The poultry market is still confused. Some cheap poultry has arrived on the UK market from Italy and France as demand on the Continent falls, but the meat hasn't always been very fresh. British meat, however, hasn't dropped in price, and there has been no downturn in demand over here. There have also been some restrictions on beef imports from Brazil and Argentina because of the outbreak of foot-and-mouth there. It isn't major, but it means the cheapest South American beef has gone up in price slightly (although it is still cheap), tightening the usually wide price difference between imported and premium native beef.
Source: Aubrey Allen 024 7642 2222 www.aubreyallenwholesale.co.uk
Strong winds and tides affected supplies at the beginning of the week, and this will continue. Landings will be poor for brill (pictured), lemon sole, mullet, plaice, herring and sardines. Dover sole should be better, and there should be some octopus, squid, whiting and red gurnard on the market. Supplies of haddock, plaice and cod from Iceland should be better, but there won't be enough to bring prices down on native fish.
Source: M&J Seafood 01296 333848 www.mjseafoods.com
New nettle shoots will be appearing in the hedgerows any minute now. Wild garlic leaves (pictured) are also becoming more plentiful. With warmer weather around the corner, the situation is improving across Europe. French and English watercress is coming through with prices falling and quality improving. UK purple sprouting broccoli is also improving, while French Jerusalem artichokes and smooth-bulbed Italian fennel are also both now fantastic and good value. Green tomatoes are now arriving from Holland and the first of the English hothouse-grown tomatoes will also soon be appearing. Raspberries from Spain look good, but won't taste good until they've had more sun. South African grapes are very sweet, though, and eating very well.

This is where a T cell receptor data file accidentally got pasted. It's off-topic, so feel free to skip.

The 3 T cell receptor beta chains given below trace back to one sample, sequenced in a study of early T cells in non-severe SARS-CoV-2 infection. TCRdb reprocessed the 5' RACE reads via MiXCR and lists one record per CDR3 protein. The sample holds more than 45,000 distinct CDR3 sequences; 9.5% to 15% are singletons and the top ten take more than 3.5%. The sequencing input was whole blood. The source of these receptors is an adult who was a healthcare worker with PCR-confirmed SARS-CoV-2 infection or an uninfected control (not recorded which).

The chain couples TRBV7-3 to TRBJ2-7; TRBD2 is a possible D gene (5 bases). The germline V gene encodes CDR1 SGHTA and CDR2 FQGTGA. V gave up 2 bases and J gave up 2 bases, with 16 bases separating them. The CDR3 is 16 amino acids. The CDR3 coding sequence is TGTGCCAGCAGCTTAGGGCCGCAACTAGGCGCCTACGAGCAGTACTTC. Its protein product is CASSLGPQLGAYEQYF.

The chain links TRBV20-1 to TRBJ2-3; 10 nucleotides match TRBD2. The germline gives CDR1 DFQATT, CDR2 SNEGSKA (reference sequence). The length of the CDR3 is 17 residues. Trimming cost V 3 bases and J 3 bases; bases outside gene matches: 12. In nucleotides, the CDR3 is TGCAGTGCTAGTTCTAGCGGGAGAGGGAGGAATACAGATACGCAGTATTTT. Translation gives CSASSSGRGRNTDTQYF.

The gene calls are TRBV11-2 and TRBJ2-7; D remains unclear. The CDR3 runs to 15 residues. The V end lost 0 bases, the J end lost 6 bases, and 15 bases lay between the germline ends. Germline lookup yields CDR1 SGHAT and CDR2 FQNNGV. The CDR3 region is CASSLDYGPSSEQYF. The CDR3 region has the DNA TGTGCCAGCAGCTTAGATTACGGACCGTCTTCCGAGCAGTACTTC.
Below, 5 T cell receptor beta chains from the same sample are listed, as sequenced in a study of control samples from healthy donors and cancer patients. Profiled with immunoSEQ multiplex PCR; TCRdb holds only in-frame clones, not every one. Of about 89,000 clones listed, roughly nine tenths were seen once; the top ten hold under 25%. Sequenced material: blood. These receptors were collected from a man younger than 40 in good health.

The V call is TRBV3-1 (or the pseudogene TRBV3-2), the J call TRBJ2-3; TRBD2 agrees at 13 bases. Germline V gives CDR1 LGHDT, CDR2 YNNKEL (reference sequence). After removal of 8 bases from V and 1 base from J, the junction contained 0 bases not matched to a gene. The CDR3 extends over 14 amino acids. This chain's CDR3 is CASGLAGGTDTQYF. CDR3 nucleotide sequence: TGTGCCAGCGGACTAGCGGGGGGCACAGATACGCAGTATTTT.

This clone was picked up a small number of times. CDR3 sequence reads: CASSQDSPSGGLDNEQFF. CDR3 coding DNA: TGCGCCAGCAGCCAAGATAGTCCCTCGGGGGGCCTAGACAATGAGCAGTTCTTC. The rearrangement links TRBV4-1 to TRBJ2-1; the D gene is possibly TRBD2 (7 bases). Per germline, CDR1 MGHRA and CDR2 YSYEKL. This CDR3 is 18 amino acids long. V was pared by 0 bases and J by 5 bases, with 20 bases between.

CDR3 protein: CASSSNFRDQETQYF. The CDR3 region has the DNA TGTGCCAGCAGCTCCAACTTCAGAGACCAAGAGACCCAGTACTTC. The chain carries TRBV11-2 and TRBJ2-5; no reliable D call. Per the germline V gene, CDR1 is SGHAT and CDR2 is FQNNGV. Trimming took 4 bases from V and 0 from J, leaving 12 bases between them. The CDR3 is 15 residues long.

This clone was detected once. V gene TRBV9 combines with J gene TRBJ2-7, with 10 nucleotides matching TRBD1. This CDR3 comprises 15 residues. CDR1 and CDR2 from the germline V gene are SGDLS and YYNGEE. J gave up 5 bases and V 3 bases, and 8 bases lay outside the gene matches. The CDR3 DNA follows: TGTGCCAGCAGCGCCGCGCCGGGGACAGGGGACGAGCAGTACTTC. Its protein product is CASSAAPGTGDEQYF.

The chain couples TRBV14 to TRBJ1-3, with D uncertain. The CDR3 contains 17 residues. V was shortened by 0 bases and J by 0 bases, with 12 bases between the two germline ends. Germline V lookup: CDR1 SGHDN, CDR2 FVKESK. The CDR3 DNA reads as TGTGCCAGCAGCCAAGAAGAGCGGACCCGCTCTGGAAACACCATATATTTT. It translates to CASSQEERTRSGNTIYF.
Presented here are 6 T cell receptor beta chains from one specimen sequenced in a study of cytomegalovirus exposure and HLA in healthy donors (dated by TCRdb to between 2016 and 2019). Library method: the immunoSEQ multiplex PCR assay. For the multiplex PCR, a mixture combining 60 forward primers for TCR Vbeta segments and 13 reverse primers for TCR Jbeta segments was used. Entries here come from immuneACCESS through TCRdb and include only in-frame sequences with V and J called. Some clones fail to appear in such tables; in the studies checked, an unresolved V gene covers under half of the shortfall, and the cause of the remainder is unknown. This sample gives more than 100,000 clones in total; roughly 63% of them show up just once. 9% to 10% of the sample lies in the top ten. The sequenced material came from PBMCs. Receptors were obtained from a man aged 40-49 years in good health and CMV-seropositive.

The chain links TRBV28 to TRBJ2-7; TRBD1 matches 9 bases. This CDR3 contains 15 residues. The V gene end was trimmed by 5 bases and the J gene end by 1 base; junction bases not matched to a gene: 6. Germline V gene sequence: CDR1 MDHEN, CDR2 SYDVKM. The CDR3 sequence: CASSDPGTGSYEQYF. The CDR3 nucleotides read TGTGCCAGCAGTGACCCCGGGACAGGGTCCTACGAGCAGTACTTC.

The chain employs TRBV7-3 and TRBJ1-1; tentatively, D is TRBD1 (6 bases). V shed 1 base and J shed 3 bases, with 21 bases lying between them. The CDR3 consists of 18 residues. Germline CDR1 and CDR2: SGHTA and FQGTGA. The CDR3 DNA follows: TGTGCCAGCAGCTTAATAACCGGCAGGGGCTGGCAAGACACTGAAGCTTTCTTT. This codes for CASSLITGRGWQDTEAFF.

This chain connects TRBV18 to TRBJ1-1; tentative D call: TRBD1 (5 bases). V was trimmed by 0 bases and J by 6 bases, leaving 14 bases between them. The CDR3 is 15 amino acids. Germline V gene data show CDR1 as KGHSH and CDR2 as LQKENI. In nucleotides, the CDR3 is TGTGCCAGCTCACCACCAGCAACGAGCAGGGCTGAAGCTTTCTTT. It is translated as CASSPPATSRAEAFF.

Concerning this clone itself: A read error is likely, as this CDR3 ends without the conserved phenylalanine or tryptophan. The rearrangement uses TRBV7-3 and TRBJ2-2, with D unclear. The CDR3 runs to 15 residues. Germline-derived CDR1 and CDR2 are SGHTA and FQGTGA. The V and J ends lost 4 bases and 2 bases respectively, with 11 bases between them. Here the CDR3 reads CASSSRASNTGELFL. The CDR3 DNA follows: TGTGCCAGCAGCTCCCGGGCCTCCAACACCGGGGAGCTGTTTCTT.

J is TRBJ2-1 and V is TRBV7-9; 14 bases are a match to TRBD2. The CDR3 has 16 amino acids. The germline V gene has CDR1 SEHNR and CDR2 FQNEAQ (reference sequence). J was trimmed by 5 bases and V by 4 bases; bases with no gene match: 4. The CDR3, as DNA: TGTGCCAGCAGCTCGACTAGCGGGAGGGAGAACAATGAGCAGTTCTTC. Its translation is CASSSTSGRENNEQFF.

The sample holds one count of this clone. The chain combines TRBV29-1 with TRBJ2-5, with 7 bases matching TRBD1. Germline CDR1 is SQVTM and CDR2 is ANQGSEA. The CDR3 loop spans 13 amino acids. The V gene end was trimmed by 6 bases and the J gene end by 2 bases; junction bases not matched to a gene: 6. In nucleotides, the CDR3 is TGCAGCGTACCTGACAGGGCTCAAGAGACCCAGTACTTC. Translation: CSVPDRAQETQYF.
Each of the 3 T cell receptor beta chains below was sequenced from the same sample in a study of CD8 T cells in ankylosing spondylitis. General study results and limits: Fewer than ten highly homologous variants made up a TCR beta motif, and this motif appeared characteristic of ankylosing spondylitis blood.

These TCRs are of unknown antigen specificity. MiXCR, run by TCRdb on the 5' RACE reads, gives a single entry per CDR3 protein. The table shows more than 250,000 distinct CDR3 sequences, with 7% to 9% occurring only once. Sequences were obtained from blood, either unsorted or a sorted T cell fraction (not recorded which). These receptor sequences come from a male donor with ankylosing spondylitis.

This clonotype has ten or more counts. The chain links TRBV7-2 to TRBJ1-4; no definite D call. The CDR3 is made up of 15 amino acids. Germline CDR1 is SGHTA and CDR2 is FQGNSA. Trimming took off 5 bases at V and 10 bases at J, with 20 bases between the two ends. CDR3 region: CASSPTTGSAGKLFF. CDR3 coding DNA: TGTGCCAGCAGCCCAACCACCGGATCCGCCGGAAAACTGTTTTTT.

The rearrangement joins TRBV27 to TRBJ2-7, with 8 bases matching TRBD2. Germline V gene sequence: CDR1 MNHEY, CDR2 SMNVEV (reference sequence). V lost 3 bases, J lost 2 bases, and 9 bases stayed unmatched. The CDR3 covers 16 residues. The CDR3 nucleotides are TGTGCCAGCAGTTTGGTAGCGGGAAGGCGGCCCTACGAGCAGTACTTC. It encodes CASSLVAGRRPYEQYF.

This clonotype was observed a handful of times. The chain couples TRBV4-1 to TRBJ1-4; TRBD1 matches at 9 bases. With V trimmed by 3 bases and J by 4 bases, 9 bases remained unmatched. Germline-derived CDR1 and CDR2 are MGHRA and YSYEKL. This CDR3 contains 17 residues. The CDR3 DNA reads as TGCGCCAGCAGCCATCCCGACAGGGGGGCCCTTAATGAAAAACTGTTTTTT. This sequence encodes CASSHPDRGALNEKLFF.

Source: Chef's Connection 020 7627 4809 www.chefs-connection.com
Stinging nettle soup with smoked eel and sorrel
Ingredients (Six starter portions)
300g potatoes, peeled and cut into 0.5cm cubes
100g onions, chopped
150g green of leeks, chopped
1litre chicken stock
150g stinging nettle leaves, washed and chopped
6 large sorrel leaves
Salt and pepper
6 pieces of smoked eel
150ml crème fraîche
Method First, send a commis chef out to gather the stinging nettles without rubber gloves! Only joking - make sure you wear rubber gloves and use scissors. Snip only the very youngest nettles, as these have a better flavour and are best in the spring. Nettles are a great source of iron and are meant to be good for purifying the blood.
To make the soup, put the butter in a saucepan, then add the onions, potatoes and leeks. Stir, place a lid on and sweat for about 10 minutes or until the vegetables are softening with no colour. Pour in the chicken stock and cook until the vegetables are just cooked. Add the nettles and simmer for a few minutes. Do not overcook the nettles or they will lose their flavour and colour. Pour in the cream and two shredded sorrel leaves. Then liquidise, taste and season.
To serve, place a small piece of smoked eel at the bottom of each bowl, pour the hot soup over, and finish with a teaspoon of crème fraîche and some shredded sorrel.
This is a very earthy flavoured dish with the nettle and eel, so I think it's better served as an "amuse" rather than a full starter. You can also replace the eel with hot smoked salmon.
James Mackenzie, chef-proprietor, the Pipe and Glass Inn, South Dalton, East Yorkshire